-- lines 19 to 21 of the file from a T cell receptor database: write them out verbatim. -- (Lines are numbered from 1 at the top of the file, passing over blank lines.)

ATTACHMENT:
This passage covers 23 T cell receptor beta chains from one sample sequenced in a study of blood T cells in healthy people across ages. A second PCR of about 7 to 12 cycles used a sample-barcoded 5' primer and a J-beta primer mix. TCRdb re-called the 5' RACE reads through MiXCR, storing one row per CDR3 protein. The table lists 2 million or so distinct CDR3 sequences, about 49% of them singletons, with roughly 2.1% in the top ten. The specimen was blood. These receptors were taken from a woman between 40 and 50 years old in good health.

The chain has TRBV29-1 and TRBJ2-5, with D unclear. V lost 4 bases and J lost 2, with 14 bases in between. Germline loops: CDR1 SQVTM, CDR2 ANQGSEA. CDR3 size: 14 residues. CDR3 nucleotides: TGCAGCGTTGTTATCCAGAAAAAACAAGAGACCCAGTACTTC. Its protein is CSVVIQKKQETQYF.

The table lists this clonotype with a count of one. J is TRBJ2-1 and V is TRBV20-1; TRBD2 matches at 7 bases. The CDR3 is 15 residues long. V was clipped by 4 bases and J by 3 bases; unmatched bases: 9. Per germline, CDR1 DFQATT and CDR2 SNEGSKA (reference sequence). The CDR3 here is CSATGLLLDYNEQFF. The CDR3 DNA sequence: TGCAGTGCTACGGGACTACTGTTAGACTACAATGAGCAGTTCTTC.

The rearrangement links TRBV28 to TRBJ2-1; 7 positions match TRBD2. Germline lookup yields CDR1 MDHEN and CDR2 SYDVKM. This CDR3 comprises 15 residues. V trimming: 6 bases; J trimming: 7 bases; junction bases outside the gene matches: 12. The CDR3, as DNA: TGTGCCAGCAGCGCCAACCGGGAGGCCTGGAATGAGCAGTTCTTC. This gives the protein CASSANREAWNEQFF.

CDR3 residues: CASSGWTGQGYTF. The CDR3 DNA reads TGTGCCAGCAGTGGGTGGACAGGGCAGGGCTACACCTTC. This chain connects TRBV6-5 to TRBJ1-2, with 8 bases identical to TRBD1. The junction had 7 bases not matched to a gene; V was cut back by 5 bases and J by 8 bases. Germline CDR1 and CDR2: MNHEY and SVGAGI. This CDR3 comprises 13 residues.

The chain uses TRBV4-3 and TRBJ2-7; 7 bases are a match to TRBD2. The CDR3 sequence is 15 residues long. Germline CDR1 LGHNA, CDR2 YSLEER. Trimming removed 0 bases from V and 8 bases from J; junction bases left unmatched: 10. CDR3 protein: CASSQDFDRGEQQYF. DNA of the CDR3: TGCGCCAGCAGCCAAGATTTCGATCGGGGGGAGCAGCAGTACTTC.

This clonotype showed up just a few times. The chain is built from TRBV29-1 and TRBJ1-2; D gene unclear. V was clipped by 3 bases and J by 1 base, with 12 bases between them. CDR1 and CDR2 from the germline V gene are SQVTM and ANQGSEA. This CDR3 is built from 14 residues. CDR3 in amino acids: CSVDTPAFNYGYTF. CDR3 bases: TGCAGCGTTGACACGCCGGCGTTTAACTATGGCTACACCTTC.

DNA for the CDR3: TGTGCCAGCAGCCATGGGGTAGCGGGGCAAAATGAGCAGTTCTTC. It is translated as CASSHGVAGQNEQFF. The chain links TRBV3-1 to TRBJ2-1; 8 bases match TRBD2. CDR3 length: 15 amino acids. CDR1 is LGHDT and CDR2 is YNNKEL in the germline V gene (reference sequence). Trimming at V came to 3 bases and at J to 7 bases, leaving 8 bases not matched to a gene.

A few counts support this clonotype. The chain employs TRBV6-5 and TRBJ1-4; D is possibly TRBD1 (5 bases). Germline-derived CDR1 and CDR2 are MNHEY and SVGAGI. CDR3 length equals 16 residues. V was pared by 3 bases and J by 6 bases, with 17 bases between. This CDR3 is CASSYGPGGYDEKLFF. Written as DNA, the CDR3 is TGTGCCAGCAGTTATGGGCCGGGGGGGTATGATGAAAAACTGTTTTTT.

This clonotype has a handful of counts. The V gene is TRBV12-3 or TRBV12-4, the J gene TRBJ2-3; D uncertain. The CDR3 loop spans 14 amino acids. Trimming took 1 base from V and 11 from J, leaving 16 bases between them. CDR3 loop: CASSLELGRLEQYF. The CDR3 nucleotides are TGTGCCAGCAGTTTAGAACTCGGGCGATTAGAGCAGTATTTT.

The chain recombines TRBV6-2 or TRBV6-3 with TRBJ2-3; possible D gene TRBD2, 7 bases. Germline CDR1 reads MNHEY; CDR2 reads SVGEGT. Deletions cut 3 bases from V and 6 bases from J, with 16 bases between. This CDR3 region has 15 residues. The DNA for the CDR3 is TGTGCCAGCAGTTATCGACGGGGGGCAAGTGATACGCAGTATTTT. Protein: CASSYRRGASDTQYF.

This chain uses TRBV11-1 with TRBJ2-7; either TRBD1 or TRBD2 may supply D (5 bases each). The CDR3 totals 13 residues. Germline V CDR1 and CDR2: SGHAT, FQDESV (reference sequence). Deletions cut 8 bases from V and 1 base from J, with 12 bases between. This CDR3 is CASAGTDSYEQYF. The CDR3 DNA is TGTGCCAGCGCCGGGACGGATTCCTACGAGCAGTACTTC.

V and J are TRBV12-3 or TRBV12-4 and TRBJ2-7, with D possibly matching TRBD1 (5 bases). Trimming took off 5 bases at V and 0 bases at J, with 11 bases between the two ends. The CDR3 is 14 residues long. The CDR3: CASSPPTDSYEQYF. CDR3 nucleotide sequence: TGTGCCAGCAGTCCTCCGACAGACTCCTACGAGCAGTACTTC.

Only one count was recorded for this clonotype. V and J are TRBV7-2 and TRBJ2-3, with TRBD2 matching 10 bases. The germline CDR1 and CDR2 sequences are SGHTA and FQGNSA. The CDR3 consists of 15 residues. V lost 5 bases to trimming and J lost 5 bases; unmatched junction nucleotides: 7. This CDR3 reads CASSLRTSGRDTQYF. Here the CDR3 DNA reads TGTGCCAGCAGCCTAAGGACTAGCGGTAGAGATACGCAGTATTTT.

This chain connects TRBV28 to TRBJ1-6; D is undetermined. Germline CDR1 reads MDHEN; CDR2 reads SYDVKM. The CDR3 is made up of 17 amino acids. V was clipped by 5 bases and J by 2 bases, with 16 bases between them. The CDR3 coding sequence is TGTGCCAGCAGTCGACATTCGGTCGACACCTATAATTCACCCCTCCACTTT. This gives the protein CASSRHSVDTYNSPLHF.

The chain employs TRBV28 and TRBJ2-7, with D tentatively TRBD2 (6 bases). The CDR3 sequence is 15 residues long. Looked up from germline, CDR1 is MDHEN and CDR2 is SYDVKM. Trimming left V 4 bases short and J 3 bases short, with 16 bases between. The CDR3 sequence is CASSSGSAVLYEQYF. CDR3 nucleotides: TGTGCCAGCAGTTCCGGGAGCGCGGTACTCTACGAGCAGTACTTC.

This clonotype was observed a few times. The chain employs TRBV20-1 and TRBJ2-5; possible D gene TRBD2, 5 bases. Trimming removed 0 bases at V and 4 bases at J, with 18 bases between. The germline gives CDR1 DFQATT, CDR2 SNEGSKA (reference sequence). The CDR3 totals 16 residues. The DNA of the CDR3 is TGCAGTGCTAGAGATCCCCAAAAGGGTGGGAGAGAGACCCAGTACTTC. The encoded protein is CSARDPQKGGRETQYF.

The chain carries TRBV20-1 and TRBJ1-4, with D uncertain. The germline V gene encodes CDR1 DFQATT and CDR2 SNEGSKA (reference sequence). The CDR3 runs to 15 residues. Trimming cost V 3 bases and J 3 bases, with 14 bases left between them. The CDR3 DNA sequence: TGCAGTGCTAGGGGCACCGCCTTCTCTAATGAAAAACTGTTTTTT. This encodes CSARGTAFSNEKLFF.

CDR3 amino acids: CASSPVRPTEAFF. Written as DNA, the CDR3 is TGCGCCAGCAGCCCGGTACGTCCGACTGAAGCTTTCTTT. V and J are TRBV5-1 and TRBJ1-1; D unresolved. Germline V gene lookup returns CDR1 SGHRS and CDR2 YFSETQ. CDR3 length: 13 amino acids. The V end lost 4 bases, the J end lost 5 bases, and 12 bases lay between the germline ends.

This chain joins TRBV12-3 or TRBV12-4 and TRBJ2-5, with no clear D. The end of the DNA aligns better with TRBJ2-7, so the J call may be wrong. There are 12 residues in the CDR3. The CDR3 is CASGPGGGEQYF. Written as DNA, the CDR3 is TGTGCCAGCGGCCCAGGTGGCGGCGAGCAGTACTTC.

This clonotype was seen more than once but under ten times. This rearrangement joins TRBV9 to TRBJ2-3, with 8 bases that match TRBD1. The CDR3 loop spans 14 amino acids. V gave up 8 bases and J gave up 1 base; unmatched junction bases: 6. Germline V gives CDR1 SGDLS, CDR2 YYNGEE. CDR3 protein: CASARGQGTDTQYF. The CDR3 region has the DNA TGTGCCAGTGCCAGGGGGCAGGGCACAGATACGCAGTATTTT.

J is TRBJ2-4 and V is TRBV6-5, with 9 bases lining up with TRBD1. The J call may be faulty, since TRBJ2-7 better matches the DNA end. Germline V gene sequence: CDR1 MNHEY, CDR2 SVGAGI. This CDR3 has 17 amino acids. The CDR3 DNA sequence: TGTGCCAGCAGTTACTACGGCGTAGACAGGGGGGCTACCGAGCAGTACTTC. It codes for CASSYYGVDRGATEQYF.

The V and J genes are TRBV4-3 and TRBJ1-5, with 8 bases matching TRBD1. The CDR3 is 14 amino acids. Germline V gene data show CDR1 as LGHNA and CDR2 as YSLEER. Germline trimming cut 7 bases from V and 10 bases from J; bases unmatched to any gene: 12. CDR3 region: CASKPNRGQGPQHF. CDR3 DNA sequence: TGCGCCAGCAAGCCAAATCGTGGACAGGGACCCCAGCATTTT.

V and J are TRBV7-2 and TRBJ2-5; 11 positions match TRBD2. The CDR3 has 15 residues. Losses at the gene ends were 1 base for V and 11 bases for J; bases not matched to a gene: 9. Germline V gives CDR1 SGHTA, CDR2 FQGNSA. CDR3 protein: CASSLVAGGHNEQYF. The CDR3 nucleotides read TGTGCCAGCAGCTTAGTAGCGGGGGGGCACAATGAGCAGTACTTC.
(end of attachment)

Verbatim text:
CDR3 amino acids: CASSPVRPTEAFF. Written as DNA, the CDR3 is TGCGCCAGCAGCCCGGTACGTCCGACTGAAGCTTTCTTT. V and J are TRBV5-1 and TRBJ1-1; D unresolved. Germline V gene lookup returns CDR1 SGHRS and CDR2 YFSETQ. CDR3 length: 13 amino acids. The V end lost 4 bases, the J end lost 5 bases, and 12 bases lay between the germline ends.

This chain joins TRBV12-3 or TRBV12-4 and TRBJ2-5, with no clear D. The end of the DNA aligns better with TRBJ2-7, so the J call may be wrong. There are 12 residues in the CDR3. The CDR3 is CASGPGGGEQYF. Written as DNA, the CDR3 is TGTGCCAGCGGCCCAGGTGGCGGCGAGCAGTACTTC.

This clonotype was seen more than once but under ten times. This rearrangement joins TRBV9 to TRBJ2-3, with 8 bases that match TRBD1. The CDR3 loop spans 14 amino acids. V gave up 8 bases and J gave up 1 base; unmatched junction bases: 6. Germline V gives CDR1 SGDLS, CDR2 YYNGEE. CDR3 protein: CASARGQGTDTQYF. The CDR3 region has the DNA TGTGCCAGTGCCAGGGGGCAGGGCACAGATACGCAGTATTTT.